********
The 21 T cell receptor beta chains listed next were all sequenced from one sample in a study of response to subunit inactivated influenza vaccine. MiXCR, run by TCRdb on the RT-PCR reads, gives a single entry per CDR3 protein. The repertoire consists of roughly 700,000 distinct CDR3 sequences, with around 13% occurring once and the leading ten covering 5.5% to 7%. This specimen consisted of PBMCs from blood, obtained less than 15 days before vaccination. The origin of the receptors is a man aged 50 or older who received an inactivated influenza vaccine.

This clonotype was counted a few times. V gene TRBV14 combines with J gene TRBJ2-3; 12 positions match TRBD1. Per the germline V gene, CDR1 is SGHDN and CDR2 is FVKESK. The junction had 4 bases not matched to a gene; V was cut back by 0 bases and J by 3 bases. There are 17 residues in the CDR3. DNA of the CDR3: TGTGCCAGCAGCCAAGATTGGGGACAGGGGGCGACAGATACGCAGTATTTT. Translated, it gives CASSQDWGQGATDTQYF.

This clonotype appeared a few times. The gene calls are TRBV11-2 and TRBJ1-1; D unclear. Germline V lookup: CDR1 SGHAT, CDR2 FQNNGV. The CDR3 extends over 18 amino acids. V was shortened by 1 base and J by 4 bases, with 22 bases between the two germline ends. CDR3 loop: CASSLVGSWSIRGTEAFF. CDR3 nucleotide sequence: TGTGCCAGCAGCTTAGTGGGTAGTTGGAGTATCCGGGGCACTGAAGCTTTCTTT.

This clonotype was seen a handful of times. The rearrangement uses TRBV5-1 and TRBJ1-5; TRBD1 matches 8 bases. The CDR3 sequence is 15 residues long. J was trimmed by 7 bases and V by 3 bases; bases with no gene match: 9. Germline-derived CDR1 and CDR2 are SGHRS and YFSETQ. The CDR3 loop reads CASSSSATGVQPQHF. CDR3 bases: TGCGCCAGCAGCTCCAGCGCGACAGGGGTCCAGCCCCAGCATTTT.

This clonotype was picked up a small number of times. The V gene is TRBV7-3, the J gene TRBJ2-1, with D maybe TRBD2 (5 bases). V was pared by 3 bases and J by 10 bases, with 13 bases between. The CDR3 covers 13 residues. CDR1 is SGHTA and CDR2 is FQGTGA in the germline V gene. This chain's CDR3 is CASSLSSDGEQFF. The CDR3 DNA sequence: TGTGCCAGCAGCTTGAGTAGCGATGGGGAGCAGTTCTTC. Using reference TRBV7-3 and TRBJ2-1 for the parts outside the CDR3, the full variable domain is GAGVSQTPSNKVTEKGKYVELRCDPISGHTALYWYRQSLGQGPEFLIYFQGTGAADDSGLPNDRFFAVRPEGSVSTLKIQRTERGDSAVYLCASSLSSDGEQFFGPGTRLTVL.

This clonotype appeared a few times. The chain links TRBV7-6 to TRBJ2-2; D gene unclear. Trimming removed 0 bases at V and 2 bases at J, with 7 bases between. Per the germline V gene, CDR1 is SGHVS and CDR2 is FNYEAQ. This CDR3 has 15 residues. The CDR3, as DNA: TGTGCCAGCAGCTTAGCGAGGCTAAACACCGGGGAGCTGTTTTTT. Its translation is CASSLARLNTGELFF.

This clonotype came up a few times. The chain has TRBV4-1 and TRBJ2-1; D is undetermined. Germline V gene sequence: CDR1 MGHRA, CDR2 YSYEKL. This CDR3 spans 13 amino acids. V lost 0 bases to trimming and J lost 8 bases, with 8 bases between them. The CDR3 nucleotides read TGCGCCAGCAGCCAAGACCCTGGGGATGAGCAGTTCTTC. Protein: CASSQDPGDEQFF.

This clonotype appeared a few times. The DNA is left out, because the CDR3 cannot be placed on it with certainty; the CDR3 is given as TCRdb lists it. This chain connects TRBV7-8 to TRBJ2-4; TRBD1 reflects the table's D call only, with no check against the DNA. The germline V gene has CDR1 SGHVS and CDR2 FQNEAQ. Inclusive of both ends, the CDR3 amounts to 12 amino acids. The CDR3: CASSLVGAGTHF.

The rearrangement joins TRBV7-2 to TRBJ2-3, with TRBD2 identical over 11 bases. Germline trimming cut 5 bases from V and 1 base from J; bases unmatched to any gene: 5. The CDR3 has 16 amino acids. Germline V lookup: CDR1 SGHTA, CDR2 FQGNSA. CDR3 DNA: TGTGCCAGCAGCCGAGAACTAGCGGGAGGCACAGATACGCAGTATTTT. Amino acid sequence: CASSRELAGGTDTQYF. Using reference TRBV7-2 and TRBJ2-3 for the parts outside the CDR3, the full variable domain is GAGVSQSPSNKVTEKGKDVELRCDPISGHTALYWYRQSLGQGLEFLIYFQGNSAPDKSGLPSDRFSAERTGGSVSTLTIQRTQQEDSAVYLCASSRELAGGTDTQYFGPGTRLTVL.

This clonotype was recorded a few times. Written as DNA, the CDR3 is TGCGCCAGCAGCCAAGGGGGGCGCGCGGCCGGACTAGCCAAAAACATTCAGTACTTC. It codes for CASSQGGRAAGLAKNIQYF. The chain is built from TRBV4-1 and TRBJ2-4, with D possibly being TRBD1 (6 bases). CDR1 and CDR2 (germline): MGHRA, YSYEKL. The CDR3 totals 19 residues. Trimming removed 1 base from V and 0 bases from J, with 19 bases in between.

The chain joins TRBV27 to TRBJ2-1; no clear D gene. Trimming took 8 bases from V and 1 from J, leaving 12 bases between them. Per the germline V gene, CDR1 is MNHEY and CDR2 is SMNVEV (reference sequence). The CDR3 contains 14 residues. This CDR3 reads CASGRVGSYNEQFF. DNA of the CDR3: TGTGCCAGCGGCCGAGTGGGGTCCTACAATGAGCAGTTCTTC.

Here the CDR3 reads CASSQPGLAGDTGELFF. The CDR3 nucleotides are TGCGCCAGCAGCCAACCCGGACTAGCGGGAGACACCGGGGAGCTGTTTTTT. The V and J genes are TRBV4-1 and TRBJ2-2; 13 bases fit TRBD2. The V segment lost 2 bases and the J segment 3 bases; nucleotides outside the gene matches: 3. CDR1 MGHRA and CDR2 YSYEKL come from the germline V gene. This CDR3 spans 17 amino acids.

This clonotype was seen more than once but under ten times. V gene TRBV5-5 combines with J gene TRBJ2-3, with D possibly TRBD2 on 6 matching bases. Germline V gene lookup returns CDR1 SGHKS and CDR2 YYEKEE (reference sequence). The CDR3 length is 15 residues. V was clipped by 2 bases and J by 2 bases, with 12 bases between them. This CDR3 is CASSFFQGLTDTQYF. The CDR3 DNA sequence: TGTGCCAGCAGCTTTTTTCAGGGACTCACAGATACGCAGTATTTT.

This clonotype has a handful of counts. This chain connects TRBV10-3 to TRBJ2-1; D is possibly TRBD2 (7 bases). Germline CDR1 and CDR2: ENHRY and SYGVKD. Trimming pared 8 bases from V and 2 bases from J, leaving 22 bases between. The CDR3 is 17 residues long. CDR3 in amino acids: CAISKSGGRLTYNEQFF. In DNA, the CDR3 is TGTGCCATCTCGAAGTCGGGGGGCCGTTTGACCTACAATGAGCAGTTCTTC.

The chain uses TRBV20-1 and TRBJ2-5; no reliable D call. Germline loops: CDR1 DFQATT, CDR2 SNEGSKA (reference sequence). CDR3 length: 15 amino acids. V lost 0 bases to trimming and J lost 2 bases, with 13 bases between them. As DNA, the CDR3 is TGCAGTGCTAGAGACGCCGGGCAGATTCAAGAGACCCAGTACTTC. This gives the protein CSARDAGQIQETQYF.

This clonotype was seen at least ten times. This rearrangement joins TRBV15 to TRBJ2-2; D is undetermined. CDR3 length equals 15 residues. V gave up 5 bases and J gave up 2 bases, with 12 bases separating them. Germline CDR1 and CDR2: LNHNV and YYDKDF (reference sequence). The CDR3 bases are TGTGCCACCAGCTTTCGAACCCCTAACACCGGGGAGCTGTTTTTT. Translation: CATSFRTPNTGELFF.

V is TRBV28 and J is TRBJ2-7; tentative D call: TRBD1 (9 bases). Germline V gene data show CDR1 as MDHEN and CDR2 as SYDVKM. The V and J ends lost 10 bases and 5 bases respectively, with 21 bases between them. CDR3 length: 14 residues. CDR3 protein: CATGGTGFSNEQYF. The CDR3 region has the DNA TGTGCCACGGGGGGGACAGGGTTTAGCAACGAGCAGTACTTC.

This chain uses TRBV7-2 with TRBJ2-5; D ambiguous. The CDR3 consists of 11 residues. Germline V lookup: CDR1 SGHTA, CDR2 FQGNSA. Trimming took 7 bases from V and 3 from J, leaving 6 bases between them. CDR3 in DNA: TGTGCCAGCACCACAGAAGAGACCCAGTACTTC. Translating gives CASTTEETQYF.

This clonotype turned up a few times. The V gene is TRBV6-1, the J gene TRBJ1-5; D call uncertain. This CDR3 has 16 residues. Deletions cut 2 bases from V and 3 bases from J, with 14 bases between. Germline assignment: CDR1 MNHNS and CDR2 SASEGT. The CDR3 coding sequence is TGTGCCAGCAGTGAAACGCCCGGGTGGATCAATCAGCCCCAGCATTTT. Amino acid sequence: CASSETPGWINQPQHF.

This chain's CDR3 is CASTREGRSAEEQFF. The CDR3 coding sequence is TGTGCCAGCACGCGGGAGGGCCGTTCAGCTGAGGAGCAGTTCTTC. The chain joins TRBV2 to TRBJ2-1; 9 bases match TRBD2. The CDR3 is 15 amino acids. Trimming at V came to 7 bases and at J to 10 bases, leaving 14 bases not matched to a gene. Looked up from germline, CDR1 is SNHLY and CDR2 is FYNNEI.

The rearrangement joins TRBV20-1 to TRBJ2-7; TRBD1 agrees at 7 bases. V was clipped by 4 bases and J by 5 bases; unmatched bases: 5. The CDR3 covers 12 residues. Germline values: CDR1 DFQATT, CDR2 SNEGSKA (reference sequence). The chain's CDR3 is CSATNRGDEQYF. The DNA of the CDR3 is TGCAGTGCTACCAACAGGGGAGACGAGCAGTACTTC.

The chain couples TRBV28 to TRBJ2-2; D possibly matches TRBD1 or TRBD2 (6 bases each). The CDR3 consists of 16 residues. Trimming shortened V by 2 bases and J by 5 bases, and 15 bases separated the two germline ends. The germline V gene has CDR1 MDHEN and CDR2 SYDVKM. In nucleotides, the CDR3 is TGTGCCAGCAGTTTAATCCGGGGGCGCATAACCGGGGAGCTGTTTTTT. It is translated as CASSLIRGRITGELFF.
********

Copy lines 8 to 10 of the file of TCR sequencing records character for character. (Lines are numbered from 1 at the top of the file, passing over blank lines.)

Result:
This clonotype appeared a few times. The DNA is left out, because the CDR3 cannot be placed on it with certainty; the CDR3 is given as TCRdb lists it. This chain connects TRBV7-8 to TRBJ2-4; TRBD1 reflects the table's D call only, with no check against the DNA. The germline V gene has CDR1 SGHVS and CDR2 FQNEAQ. Inclusive of both ends, the CDR3 amounts to 12 amino acids. The CDR3: CASSLVGAGTHF.

The rearrangement joins TRBV7-2 to TRBJ2-3, with TRBD2 identical over 11 bases. Germline trimming cut 5 bases from V and 1 base from J; bases unmatched to any gene: 5. The CDR3 has 16 amino acids. Germline V lookup: CDR1 SGHTA, CDR2 FQGNSA. CDR3 DNA: TGTGCCAGCAGCCGAGAACTAGCGGGAGGCACAGATACGCAGTATTTT. Amino acid sequence: CASSRELAGGTDTQYF. Using reference TRBV7-2 and TRBJ2-3 for the parts outside the CDR3, the full variable domain is GAGVSQSPSNKVTEKGKDVELRCDPISGHTALYWYRQSLGQGLEFLIYFQGNSAPDKSGLPSDRFSAERTGGSVSTLTIQRTQQEDSAVYLCASSRELAGGTDTQYFGPGTRLTVL.

This clonotype was recorded a few times. Written as DNA, the CDR3 is TGCGCCAGCAGCCAAGGGGGGCGCGCGGCCGGACTAGCCAAAAACATTCAGTACTTC. It codes for CASSQGGRAAGLAKNIQYF. The chain is built from TRBV4-1 and TRBJ2-4, with D possibly being TRBD1 (6 bases). CDR1 and CDR2 (germline): MGHRA, YSYEKL. The CDR3 totals 19 residues. Trimming removed 1 base from V and 0 bases from J, with 19 bases in between.